By Christopher “Flood the Drummer®” Norris
8.12.16: Philadelphia – (National): Neither the Black Lives Matter activist who today used a step ladder to put a mock Ku Klux Klan hood atop the statue of former Philadelphia Mayor Mr. Frank Rizzo, nor Mr. Rizzo’s grandson, who called on a reporter’s phone during the direct action to condemn the protester’s behavior, are willing to meet to discuss relocating the bronze sculpture from Center City to a place less public.
Ms. Rue Landau, Executive Director of the Philadelphia Human Relations Commission, today in an exclusive interview with Techbook Online said her agency is willing to facilitate a dialogue with leaders of both the Italian-American and African-American community to build consensus around the future of the statue. But Mr. Joseph Mastronardo, who remembers his grandfather as a lovable man and who grew up unaware of the racial tension linked to his legacy, isn’t open to the conversation and he thinks Black Lives Matter, and Mr. Asa Khalif – who this morning suggested the KKK hood he placed on Mr. Rizzo’s head was the appropriate crown for the “King of racist bigots” – is out of control.
“This idea should be shot down,” Mr. Mastronardo, who watched the demonstration with his mother on a cellphone as it was happening in front of 1515 JFK Blvd, told me this afternoon. “‘When we saw the hood be put on the statue… it was disgusting; it’s disappointing to see stuff like this.”
The conversation around this issue began with a petition to remove the statue launched last month by activist Ms. Erica Mines of the Philly Coalition for R.E.A.L Justice. Mayor Jim Kenney, who the week of the Democratic National Convention used the Rizzo-era as a checkpoint to measure how far policing in the City has come, told me he’s willing to review the petition which Mr. Mastronardo, who remembers the statue being dedicated on New Years Day of 1999, called “unfounded.”
A bus tour of Philadelphia this week was given to hundreds of attendees of a conference organized by the International Association of Human Rights Agencies, where Ms. Landau serves as a board member. When the group approached the Frank Rizzo statue, Ms. Landau had to explain to outsiders that the former Mayor “governed with an iron first and put fear in the lives of many Philadelphians.”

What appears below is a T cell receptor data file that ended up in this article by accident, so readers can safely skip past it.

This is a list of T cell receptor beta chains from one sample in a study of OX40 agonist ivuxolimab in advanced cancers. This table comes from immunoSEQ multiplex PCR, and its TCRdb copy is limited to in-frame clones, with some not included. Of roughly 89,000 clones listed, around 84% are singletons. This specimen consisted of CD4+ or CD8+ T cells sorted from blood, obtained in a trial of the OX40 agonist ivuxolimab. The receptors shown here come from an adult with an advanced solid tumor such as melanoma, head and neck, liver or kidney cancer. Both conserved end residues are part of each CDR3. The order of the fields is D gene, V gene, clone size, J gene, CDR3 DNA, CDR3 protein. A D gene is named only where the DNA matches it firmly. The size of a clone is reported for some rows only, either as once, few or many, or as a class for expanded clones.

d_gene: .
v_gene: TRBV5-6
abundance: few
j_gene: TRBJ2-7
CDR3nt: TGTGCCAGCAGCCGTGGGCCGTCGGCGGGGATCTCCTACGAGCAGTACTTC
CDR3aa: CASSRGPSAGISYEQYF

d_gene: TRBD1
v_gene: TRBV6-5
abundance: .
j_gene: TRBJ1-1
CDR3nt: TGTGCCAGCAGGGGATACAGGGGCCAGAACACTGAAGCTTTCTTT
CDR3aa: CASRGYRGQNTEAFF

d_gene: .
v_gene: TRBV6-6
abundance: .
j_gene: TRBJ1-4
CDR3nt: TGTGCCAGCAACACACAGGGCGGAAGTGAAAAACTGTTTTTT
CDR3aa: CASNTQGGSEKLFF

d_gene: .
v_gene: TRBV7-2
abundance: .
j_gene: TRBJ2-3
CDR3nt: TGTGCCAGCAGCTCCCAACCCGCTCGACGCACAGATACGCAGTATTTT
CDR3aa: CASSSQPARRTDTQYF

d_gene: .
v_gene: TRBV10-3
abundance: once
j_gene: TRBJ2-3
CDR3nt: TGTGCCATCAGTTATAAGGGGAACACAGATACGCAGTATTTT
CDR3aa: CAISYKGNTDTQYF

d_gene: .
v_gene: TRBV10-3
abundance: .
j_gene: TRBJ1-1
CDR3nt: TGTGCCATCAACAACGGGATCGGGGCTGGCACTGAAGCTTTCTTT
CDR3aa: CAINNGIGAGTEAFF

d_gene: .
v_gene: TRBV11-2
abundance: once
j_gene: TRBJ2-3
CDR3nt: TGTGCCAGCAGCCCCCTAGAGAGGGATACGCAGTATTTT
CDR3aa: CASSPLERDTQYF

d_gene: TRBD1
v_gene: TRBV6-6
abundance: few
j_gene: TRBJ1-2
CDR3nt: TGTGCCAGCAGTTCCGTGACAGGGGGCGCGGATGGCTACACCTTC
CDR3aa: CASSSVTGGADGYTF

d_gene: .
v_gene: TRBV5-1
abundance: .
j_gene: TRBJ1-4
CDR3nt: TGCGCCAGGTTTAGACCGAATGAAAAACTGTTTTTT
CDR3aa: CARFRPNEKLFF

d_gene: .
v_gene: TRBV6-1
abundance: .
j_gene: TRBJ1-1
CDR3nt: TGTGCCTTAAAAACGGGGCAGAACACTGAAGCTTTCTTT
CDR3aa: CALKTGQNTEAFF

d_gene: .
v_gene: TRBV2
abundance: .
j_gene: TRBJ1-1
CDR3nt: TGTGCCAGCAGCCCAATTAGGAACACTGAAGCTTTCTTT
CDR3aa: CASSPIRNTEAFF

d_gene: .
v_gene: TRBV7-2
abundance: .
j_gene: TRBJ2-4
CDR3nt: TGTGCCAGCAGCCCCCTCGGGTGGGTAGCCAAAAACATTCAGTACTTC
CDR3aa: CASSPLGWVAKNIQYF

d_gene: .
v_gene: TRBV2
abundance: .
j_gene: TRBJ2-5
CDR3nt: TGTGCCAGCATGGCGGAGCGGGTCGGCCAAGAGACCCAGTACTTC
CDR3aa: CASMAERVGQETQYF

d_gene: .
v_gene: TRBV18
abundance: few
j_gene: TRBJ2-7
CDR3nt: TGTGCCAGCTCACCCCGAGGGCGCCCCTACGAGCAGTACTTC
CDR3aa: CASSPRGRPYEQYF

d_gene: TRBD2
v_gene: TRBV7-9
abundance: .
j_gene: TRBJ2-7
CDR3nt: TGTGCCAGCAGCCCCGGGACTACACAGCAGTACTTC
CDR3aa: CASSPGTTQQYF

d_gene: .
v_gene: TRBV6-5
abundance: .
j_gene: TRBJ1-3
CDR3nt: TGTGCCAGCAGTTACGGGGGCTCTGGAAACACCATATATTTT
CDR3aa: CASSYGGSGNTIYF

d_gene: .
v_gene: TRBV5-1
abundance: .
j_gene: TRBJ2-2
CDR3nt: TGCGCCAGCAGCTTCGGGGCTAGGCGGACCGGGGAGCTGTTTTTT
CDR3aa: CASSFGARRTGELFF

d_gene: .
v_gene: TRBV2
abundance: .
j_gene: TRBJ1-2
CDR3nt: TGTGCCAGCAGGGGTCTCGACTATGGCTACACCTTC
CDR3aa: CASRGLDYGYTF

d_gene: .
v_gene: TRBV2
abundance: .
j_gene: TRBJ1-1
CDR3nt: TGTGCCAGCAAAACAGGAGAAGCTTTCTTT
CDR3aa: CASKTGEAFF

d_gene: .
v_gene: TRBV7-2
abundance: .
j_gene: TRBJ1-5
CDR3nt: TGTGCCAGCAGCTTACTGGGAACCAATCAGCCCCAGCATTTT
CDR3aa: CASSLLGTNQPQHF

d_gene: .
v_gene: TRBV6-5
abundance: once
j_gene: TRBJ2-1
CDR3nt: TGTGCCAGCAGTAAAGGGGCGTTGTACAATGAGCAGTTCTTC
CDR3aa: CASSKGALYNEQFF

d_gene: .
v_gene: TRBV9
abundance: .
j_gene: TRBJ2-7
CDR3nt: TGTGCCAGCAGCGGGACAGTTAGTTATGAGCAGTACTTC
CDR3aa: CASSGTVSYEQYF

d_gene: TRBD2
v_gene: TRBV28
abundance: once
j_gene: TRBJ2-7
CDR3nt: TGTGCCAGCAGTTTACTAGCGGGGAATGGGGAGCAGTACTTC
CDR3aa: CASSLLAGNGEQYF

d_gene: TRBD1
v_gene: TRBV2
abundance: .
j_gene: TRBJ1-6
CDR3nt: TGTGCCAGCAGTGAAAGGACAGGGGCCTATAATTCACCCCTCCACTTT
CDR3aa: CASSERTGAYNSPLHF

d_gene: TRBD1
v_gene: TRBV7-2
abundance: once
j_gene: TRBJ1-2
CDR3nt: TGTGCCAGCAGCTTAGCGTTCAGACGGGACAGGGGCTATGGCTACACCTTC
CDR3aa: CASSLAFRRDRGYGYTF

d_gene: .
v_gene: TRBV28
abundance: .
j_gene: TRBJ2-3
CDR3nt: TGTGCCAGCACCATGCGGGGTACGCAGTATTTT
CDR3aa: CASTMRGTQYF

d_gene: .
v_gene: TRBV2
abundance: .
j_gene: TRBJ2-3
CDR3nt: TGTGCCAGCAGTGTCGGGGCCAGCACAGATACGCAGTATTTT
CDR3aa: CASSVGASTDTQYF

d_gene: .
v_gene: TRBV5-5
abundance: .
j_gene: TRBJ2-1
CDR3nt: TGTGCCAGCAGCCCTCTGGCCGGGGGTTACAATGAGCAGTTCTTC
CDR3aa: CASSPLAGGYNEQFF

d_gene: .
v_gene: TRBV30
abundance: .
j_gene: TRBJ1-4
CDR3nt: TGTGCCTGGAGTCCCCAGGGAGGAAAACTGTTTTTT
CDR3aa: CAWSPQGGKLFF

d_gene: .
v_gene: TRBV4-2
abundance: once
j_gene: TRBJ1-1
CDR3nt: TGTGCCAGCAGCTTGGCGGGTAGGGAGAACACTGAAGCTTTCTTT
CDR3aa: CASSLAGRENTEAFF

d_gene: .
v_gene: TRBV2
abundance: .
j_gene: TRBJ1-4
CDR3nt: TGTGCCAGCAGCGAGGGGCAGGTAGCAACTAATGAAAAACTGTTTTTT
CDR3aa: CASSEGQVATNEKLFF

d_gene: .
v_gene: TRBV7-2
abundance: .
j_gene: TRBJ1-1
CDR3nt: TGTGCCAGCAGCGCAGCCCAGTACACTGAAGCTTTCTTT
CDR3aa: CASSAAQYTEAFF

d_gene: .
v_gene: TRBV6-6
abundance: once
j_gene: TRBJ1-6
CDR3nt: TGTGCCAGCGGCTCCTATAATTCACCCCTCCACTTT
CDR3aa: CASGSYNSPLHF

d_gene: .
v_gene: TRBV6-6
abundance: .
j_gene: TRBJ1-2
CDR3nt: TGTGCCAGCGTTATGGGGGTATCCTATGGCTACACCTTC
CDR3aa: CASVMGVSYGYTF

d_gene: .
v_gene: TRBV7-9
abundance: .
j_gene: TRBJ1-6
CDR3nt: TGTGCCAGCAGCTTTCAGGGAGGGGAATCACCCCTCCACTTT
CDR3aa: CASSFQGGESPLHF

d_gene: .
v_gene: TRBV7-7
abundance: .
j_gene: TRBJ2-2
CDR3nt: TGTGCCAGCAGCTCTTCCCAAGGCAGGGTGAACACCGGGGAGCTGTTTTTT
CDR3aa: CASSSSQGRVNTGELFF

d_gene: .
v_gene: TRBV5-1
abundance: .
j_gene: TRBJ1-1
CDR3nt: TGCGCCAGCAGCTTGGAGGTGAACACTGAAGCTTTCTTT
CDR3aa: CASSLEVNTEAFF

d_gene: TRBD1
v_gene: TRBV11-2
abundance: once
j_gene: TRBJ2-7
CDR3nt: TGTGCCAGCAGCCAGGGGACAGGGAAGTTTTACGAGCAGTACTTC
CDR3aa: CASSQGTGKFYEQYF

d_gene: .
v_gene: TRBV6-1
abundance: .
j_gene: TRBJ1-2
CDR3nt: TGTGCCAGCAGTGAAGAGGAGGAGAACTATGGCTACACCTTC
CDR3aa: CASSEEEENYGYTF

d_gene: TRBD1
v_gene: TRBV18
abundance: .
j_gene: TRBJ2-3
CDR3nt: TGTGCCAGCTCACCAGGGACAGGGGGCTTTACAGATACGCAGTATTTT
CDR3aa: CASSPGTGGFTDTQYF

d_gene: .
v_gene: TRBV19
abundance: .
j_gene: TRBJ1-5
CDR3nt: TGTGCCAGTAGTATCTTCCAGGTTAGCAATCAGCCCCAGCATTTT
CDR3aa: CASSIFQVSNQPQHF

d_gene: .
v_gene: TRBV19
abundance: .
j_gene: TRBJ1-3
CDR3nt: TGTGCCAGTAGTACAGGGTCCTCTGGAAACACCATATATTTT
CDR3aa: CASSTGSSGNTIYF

Also, this week at the conference during a panel discussion entitled ‘From Selma to Stonewall,’ Mr. Rizzo, who was once the Police Commissioner, came up again; this time by a Latino panelist who questioned why the City allowed the prominent placement of a statue depicting a man who was known to brutalize (young) people.
“I think the statue has been on the hearts and minds of many Philadelphians for years… it makes sense that this issue would come up,” Ms. Landau, who informed me that the Mayor this week lamented the fact that there’s no statue of an African-American on public property, said.
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While Mr. Khalif today yelled his argument in front of the statue, saying it should have never been placed where it is, passer-byers weighed in, and, as expected, Black and White Philadelphians saw things differently. One white woman, who looked to be in her late 50s or early 60s and who claimed to once live around the corner from Mr. Rizzo on Rosewood Street, called Mr. Khalif’s action disrespectful and said the statue “should not be relocated.” A middle aged Black man watched Mr. Khalif for a few moments before cheering “Rizzo has got to go!”
The shouting from Mr. Khalif, who wants the sculpture removed not relocated, continued for quite a while before numerous cops on bikes moved in to protect the statue and allow for the hood to be removed. Mr. Mastronardo felt as if the first cop who arrived on the scene should have put an end to the perceived defacement of public property.
I inquired of several cops whether or not what Mr. Khalif did was illegal, and none responded. Civil Affairs officers, who are usually the first to respond to protests, were in this case the last. Mr. Khalif, in his debut direct action since resigning this week from the Philly Coalition for R.E.A.L Justice, asserted that he didn’t break any laws rather he only hurt the feelings of “these pigs that are mad that their boss is no longer alive.”
“I saw, and listened, to the words that he choose to use in public; he doesn’t seem reasonable,” Mr. Mastronardo, offering up his explanation for not be willing to converse further with Mr. Khalif, said.
Mr. Khalif described the brief phone call from Mr. Mastronardo as confirming the “hateful spirit of the Rizzo family.” Mr. Mastronardo, who remembers his first question to Mr. Khalif being “Do you have a job?,” said that the conversation went downhill after the initial inquiry.
Mr. Mastronardo, who was born in 1982 and recalls Mr. Rizzo dying when he was nine years old, said he knows for a fact that his grandfather wasn’t a racist, and is offended that Mayor Kenney would even consider the petition – “it’s laughable,” he said, adding that no one will ever build a statue of Mayor Kenney and that he’s unknown outside of Philadelphia.
As for Mr. Khalif, whose cousin was killed by a Philadelphia police officer in December of 2014, there’s no changing his mind as to who Mr. Rizzo was: “Every King deserves his crown,” he said, pointing to the white sheet he had spent minutes fitting on the statue’s head.
Mr. Mastronardo said Mr. Khalif is reflective of the segment of the population that’s out to cause hate, divisiveness and trouble.
“He’s a real let down for humanity,” said Mr. Mastronardo, “He shouldn’t be running around calling my grandfather the King bigot.”
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